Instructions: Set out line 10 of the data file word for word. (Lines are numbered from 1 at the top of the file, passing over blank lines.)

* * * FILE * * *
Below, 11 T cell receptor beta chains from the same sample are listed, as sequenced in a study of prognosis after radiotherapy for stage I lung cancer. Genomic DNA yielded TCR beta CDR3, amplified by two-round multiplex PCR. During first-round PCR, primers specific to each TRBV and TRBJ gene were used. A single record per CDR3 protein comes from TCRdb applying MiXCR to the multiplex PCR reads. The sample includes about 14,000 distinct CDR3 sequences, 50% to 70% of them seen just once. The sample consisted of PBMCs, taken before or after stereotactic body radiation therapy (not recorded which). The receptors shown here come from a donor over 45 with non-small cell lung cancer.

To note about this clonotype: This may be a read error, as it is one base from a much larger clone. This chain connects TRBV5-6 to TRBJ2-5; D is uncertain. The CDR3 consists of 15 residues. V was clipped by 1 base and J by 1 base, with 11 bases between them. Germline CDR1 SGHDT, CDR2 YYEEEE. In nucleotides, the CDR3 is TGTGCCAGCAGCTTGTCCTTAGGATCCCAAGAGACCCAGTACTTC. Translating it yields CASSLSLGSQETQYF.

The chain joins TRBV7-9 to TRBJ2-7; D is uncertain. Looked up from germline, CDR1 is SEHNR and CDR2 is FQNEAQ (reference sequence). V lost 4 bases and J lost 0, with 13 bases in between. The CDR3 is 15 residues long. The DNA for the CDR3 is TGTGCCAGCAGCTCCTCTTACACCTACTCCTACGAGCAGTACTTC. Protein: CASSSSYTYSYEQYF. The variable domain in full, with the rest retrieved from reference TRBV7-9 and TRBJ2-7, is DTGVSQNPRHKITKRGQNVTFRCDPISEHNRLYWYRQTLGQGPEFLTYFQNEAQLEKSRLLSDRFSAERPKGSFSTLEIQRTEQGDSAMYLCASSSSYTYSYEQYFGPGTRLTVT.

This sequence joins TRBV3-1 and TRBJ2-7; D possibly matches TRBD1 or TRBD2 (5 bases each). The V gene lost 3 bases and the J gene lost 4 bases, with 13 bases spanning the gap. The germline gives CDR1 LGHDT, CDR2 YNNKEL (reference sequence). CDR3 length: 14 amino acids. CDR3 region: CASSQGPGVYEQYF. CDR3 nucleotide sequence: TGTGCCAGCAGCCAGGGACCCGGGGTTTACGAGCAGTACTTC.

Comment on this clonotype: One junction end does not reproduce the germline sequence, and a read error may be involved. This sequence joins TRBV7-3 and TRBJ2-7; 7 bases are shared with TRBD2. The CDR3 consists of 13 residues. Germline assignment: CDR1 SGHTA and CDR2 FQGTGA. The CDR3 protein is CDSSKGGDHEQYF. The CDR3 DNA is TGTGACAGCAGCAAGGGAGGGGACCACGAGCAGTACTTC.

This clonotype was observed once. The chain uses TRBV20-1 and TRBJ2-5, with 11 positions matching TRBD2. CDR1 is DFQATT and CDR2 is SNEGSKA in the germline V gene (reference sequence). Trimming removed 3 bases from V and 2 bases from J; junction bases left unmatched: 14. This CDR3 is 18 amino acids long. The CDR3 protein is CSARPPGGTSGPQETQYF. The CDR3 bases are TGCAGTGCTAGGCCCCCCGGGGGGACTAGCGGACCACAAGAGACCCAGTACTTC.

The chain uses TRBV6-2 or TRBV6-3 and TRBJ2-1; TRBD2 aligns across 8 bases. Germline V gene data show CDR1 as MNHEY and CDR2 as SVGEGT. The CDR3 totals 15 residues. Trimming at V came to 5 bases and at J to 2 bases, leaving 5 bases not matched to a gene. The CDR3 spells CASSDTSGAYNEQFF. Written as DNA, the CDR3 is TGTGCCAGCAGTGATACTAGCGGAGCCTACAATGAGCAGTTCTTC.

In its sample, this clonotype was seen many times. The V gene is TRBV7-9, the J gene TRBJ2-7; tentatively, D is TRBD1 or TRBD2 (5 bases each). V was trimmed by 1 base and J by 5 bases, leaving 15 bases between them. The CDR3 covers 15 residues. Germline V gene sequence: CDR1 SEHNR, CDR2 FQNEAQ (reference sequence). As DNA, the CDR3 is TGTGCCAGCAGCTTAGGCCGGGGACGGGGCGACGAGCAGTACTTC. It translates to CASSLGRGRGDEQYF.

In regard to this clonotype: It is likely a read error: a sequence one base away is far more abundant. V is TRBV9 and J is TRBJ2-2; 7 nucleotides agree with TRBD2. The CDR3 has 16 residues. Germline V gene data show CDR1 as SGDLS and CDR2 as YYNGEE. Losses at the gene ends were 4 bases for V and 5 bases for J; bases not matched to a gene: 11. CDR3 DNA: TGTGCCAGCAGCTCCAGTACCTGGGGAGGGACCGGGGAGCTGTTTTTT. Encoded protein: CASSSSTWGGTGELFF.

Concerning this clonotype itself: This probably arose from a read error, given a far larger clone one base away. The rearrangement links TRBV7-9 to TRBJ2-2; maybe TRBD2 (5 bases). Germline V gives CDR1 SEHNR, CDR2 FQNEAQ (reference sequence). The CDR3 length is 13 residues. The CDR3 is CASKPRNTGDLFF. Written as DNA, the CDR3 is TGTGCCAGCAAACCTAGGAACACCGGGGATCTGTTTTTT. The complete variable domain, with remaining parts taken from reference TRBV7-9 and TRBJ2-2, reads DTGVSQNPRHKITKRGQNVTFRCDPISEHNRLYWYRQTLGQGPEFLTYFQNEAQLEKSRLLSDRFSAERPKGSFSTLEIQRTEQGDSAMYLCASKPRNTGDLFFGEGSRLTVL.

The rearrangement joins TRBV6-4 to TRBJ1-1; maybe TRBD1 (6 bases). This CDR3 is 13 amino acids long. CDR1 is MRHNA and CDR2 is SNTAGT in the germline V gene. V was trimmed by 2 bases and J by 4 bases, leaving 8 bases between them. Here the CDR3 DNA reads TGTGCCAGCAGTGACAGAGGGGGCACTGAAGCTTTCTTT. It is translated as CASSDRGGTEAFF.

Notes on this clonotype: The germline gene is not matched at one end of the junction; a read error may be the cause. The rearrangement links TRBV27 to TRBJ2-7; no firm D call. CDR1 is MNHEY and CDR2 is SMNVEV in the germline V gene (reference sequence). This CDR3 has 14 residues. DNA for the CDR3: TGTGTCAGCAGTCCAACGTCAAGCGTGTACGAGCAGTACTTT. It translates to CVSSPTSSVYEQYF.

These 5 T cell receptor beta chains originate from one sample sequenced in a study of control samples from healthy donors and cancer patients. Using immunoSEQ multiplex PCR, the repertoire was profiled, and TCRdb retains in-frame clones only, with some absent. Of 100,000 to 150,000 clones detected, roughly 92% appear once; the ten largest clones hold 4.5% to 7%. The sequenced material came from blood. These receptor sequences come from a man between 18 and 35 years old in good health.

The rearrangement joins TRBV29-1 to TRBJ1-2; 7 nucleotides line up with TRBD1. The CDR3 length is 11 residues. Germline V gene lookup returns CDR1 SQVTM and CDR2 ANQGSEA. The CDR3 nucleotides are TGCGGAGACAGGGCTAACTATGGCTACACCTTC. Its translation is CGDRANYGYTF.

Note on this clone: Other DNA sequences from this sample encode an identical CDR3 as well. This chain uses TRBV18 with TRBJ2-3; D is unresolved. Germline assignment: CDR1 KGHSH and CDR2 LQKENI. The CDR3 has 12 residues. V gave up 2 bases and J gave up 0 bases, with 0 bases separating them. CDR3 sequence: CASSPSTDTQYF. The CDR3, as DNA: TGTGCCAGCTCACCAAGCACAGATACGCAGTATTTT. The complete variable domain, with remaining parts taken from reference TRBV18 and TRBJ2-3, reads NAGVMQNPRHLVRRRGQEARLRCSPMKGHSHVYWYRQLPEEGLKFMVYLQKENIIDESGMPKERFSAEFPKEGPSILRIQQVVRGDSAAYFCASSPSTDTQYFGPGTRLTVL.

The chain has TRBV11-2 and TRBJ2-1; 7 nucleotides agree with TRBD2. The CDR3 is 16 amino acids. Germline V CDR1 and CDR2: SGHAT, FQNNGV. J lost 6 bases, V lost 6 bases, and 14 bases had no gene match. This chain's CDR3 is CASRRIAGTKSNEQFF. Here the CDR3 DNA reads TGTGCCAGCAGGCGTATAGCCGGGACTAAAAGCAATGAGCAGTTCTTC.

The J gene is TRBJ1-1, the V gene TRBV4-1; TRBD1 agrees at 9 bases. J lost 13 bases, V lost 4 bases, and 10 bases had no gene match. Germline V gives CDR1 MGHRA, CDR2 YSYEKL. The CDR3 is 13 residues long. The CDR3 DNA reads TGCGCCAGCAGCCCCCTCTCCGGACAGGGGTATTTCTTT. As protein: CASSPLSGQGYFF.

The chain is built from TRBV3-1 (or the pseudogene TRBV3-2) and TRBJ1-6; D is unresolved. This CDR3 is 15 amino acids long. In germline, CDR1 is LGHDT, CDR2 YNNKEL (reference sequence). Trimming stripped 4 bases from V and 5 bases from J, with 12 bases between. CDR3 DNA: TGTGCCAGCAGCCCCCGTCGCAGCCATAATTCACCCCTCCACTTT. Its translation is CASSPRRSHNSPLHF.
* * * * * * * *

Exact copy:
Concerning this clonotype itself: This probably arose from a read error, given a far larger clone one base away. The rearrangement links TRBV7-9 to TRBJ2-2; maybe TRBD2 (5 bases). Germline V gives CDR1 SEHNR, CDR2 FQNEAQ (reference sequence). The CDR3 length is 13 residues. The CDR3 is CASKPRNTGDLFF. Written as DNA, the CDR3 is TGTGCCAGCAAACCTAGGAACACCGGGGATCTGTTTTTT. The complete variable domain, with remaining parts taken from reference TRBV7-9 and TRBJ2-2, reads DTGVSQNPRHKITKRGQNVTFRCDPISEHNRLYWYRQTLGQGPEFLTYFQNEAQLEKSRLLSDRFSAERPKGSFSTLEIQRTEQGDSAMYLCASKPRNTGDLFFGEGSRLTVL.